Title: The Pilgrim's Progress
Author: John Bunyan
What was it I said in my last entry? I hope it doesn't take a whole month to finish this one? Great; it's taken me just under three months! Judging from the length of time it took me to finish this book, you probably think I didn't enjoy this one. But I loved it!
The Pilgrim's Progress is again two books in one, published six years apart. It's an allegory about a man's journey from the City of Destruction to the Celestial City. This journey represents the highs and lows of any Christian's life while growing in his faith, becoming more Christlike, and eventually ending up in heaven. Many people meet him on the road, both good and bad.
Early in his journey Christian meets Mr. Worldly Wiseman. Despite the Bible's statements that the only way to the Father is through Jesus, this minister attempts to instruct Christian to rid himself of his burden (sin) by going to the village of Morality and speaking to a man named Legality. Christian is at first led off of his path and finds himself in fear that Mount Sinai (the law of Moses) is too much for him. He is soon brought back to the correct Way by his friend Evangelist.
I loved the allegorical nature of the book; it really gave me a lot to think about while being fun to read. One thing that confused me, though, was toward the end, when they entered the land of Beulah, where the sun shines night and day. "In this land they heard nothing, saw nothing, felt nothing, smelt nothing, tasted nothing that was offensive to the stomach or mind." My first thought was that this was heaven. But then it discussed the River that they had to cross over to get to the Celestial City. "...only when they tasted of the water of the River . . . they thought that tasted a little bitterish to the palate, but it proved sweeter when 'twas down." The River is clearly death, which Bunyan describes as bitter to the flesh, but sweet to the soul. But there is no place that is perfect until we die and get to heaven. So I am still unsure of what this land of peace could be.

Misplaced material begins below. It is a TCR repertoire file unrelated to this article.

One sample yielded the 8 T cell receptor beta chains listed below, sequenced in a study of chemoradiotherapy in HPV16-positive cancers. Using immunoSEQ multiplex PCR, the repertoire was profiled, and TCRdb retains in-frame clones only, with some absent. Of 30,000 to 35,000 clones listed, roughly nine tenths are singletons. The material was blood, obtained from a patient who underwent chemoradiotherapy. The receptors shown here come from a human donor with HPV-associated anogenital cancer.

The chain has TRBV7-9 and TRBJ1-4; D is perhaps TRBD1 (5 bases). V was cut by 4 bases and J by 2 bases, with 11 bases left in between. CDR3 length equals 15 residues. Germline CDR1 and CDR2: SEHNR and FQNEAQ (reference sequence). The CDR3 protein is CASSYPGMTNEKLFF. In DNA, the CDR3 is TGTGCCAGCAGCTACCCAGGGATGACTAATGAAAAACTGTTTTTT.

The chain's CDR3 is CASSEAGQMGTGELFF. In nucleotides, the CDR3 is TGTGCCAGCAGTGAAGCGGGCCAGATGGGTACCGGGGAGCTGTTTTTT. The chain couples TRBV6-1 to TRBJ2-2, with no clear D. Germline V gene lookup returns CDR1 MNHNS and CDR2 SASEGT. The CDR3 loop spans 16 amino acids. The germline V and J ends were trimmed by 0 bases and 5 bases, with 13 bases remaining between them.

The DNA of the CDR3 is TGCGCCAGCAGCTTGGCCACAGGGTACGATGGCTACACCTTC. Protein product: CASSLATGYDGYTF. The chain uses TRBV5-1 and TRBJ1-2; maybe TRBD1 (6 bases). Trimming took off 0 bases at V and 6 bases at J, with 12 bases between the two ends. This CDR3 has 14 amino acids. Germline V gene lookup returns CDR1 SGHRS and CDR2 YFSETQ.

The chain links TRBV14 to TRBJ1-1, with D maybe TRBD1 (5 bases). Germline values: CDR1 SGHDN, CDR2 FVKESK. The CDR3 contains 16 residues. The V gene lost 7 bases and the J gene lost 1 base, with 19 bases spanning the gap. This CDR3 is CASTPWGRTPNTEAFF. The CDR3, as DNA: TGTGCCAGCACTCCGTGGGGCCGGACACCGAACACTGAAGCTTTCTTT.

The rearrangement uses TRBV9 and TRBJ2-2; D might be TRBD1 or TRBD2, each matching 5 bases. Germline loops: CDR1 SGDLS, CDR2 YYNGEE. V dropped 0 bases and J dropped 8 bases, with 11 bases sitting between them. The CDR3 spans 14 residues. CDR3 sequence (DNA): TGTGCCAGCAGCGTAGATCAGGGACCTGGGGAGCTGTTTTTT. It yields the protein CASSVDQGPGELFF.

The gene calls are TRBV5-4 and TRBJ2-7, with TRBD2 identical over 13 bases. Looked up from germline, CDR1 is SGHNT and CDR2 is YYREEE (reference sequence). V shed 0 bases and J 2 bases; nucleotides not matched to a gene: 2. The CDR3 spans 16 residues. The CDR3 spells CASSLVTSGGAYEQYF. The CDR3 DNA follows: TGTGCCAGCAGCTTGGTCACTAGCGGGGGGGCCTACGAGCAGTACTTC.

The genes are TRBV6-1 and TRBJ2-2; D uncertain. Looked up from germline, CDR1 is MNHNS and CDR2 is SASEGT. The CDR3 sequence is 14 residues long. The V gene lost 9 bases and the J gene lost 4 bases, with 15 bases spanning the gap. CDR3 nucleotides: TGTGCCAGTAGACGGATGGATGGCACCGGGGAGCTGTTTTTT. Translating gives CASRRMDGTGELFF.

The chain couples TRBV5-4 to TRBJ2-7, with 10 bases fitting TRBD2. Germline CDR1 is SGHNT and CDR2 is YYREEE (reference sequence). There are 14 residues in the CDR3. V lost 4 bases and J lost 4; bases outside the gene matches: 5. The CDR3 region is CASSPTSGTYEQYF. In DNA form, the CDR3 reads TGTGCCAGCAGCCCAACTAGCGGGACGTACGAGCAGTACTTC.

I looked Beulah up in the dictionary and it means either "married" or "bride" depending on which dictionary is used. I'm thinking this land could be the peace of mind a mature Christian gets when his faith in God is strong. That there are still painful things all around him, but because of his faith and hope in eternal life, he doesn't taste the bitterness. That answer doesn't completely satisfy me, but it's the closest I can figure.
Over all, I loved this novel. One of the most beautiful moments was near the end, when Mr. Ready-to-Halt crossed the River of death. He had said his goodbyes to his companions, given away his crutches, and stepped into the water. His last words were, "Welcome, life!"